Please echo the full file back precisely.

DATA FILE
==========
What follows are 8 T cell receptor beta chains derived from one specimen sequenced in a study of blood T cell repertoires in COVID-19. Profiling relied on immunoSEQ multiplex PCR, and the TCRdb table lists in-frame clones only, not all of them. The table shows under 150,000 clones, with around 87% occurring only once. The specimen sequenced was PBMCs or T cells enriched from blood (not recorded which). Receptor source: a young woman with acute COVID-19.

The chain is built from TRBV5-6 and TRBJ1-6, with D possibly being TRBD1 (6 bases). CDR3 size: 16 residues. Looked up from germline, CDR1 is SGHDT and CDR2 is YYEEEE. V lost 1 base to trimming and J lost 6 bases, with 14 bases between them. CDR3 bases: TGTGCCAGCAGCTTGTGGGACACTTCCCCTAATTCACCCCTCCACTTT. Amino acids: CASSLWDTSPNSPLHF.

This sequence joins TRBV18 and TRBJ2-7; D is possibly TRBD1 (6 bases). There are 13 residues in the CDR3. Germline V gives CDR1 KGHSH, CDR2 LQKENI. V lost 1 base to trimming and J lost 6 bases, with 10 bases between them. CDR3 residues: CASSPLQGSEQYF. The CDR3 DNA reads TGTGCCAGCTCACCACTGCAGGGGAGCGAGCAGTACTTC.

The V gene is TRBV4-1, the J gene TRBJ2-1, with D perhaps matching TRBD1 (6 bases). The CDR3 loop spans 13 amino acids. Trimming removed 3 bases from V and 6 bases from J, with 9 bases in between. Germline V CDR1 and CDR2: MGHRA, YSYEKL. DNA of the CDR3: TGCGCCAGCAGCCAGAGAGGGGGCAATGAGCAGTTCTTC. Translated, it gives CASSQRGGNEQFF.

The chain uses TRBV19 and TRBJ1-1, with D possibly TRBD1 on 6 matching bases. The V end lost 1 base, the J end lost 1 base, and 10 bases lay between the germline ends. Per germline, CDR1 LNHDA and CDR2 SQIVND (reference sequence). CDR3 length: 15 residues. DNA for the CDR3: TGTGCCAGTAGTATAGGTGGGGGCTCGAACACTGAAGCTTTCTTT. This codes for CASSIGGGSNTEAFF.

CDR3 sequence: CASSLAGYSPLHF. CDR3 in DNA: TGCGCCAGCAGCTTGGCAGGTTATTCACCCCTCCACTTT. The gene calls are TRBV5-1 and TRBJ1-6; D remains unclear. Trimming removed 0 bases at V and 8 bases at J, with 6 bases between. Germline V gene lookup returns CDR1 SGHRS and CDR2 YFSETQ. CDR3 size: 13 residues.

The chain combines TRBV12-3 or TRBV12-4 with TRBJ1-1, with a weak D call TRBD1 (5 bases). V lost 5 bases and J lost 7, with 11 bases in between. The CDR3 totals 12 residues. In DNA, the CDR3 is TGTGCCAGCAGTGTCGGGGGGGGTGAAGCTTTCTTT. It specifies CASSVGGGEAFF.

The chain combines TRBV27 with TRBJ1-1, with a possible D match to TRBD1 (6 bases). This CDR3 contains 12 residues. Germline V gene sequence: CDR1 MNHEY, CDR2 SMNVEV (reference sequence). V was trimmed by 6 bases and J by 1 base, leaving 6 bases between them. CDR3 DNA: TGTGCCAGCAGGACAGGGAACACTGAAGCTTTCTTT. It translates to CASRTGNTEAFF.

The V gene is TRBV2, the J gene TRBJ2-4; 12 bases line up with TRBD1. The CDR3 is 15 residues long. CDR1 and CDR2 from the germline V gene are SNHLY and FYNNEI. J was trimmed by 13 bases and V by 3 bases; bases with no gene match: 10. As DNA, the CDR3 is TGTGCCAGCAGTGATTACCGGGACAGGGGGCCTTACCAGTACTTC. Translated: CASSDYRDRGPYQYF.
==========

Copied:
What follows are 8 T cell receptor beta chains derived from one specimen sequenced in a study of blood T cell repertoires in COVID-19. Profiling relied on immunoSEQ multiplex PCR, and the TCRdb table lists in-frame clones only, not all of them. The table shows under 150,000 clones, with around 87% occurring only once. The specimen sequenced was PBMCs or T cells enriched from blood (not recorded which). Receptor source: a young woman with acute COVID-19.

The chain is built from TRBV5-6 and TRBJ1-6, with D possibly being TRBD1 (6 bases). CDR3 size: 16 residues. Looked up from germline, CDR1 is SGHDT and CDR2 is YYEEEE. V lost 1 base to trimming and J lost 6 bases, with 14 bases between them. CDR3 bases: TGTGCCAGCAGCTTGTGGGACACTTCCCCTAATTCACCCCTCCACTTT. Amino acids: CASSLWDTSPNSPLHF.

This sequence joins TRBV18 and TRBJ2-7; D is possibly TRBD1 (6 bases). There are 13 residues in the CDR3. Germline V gives CDR1 KGHSH, CDR2 LQKENI. V lost 1 base to trimming and J lost 6 bases, with 10 bases between them. CDR3 residues: CASSPLQGSEQYF. The CDR3 DNA reads TGTGCCAGCTCACCACTGCAGGGGAGCGAGCAGTACTTC.

The V gene is TRBV4-1, the J gene TRBJ2-1, with D perhaps matching TRBD1 (6 bases). The CDR3 loop spans 13 amino acids. Trimming removed 3 bases from V and 6 bases from J, with 9 bases in between. Germline V CDR1 and CDR2: MGHRA, YSYEKL. DNA of the CDR3: TGCGCCAGCAGCCAGAGAGGGGGCAATGAGCAGTTCTTC. Translated, it gives CASSQRGGNEQFF.

The chain uses TRBV19 and TRBJ1-1, with D possibly TRBD1 on 6 matching bases. The V end lost 1 base, the J end lost 1 base, and 10 bases lay between the germline ends. Per germline, CDR1 LNHDA and CDR2 SQIVND (reference sequence). CDR3 length: 15 residues. DNA for the CDR3: TGTGCCAGTAGTATAGGTGGGGGCTCGAACACTGAAGCTTTCTTT. This codes for CASSIGGGSNTEAFF.

CDR3 sequence: CASSLAGYSPLHF. CDR3 in DNA: TGCGCCAGCAGCTTGGCAGGTTATTCACCCCTCCACTTT. The gene calls are TRBV5-1 and TRBJ1-6; D remains unclear. Trimming removed 0 bases at V and 8 bases at J, with 6 bases between. Germline V gene lookup returns CDR1 SGHRS and CDR2 YFSETQ. CDR3 size: 13 residues.

The chain combines TRBV12-3 or TRBV12-4 with TRBJ1-1, with a weak D call TRBD1 (5 bases). V lost 5 bases and J lost 7, with 11 bases in between. The CDR3 totals 12 residues. In DNA, the CDR3 is TGTGCCAGCAGTGTCGGGGGGGGTGAAGCTTTCTTT. It specifies CASSVGGGEAFF.

The chain combines TRBV27 with TRBJ1-1, with a possible D match to TRBD1 (6 bases). This CDR3 contains 12 residues. Germline V gene sequence: CDR1 MNHEY, CDR2 SMNVEV (reference sequence). V was trimmed by 6 bases and J by 1 base, leaving 6 bases between them. CDR3 DNA: TGTGCCAGCAGGACAGGGAACACTGAAGCTTTCTTT. It translates to CASRTGNTEAFF.

The V gene is TRBV2, the J gene TRBJ2-4; 12 bases line up with TRBD1. The CDR3 is 15 residues long. CDR1 and CDR2 from the germline V gene are SNHLY and FYNNEI. J was trimmed by 13 bases and V by 3 bases; bases with no gene match: 10. As DNA, the CDR3 is TGTGCCAGCAGTGATTACCGGGACAGGGGGCCTTACCAGTACTTC. Translated: CASSDYRDRGPYQYF.